Co-Authors

Mark Lemley is the William H. Neukom Professor of Law at Stanford Law School, the Director of the Stanford Program in Law, Science and Technology, and the Director of Stanford's LL.M. Program in Law, Science and Technology. He teaches intellectual property, computer and Internet law, patent law, and antitrust. He is the author of seven books (most in multiple editions) and 119 articles on these and related subjects, including the two-volume treatise IP and Antitrust. Read Full Bio.

 

Bhaven Sampat, Ph.D., is an assistant professor in the Department of Health Policy and Management at Columbia's Mailman School of Public Health. He also holds a courtesy affiliation with Columbia Law School and the School of International and Public Affairs (SIPA), and has taught in SIPA's M.P.A. and M.I.A. programs, and in the Sustainable Development Ph.D. program at the Columbia University Earth Institute. Read Full Bio.


 

Jeannie Suk is Professor of Law at Harvard Law School. Before joining the faculty in 2006, she served as a law clerk to Justice David Souter on the United States Supreme Court, and to Judge Harry Edwards on the U.S. Court of Appeals for the D.C. Circuit. She was educated at Yale (B.A. 1995), Oxford (D.Phil 1999) where she was a Marshall Scholar, and Harvard Law School (J.D. 2002). Her writing has appeared in the Yale Law Journal, Stanford Law Review, Columbia Law Review, Wall Street Journal, Slate, and elsewhere. Her most recent book, At Home in the Law: How the Domestic Violence Revolution is Transforming Privacy, was awarded the Herbert Jacob Prize by the Law and Society Association. She is a recipient of the Guggenheim Fellowship, and has been a Senior Fellow of the Humanities Center at Harvard. Read Full Bio.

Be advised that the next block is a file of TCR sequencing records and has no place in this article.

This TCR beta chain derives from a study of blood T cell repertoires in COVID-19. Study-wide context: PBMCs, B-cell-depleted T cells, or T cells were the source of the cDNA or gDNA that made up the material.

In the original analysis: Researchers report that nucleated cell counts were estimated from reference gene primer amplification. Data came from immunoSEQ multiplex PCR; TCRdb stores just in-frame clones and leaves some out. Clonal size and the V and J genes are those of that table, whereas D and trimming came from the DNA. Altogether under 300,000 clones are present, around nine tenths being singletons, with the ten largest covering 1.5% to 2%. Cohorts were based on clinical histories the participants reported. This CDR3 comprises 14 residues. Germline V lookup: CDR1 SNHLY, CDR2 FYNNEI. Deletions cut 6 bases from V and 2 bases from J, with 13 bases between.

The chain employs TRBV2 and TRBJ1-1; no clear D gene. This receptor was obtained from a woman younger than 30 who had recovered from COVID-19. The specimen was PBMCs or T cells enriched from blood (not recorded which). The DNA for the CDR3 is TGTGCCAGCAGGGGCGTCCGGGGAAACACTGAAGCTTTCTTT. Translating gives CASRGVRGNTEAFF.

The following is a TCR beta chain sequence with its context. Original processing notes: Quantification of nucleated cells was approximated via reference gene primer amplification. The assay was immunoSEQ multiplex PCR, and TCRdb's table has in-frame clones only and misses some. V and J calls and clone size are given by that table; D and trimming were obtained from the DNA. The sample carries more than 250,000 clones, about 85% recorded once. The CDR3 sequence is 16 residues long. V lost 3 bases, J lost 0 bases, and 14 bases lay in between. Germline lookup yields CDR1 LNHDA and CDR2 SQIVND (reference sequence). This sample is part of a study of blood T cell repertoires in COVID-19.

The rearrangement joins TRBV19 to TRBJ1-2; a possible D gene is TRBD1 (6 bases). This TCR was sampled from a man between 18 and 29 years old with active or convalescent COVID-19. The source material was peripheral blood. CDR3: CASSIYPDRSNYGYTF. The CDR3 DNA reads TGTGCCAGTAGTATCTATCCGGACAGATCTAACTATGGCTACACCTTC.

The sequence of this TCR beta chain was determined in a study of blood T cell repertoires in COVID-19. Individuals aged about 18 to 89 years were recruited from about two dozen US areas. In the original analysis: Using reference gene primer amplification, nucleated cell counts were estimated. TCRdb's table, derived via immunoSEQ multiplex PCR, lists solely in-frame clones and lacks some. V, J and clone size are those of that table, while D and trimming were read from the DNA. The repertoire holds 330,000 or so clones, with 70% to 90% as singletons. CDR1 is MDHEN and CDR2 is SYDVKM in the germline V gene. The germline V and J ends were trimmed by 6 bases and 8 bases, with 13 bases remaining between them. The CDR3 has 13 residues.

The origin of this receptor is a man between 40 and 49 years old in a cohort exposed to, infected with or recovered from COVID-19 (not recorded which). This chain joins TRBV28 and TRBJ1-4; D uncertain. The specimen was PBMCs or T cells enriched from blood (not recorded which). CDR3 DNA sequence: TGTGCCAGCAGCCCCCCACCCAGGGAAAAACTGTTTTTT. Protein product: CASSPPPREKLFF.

Tim Wu, Professor of Law at Columbia Law School,  is currently on leave serving as Senior Advisor to the Federal Trade Commission. He is author of The Master Switch, The Rise and Fall of Information Empires (2010) and Who Controls the Internet?(2006). Read Full Bio.  Visit Tim Wu's website.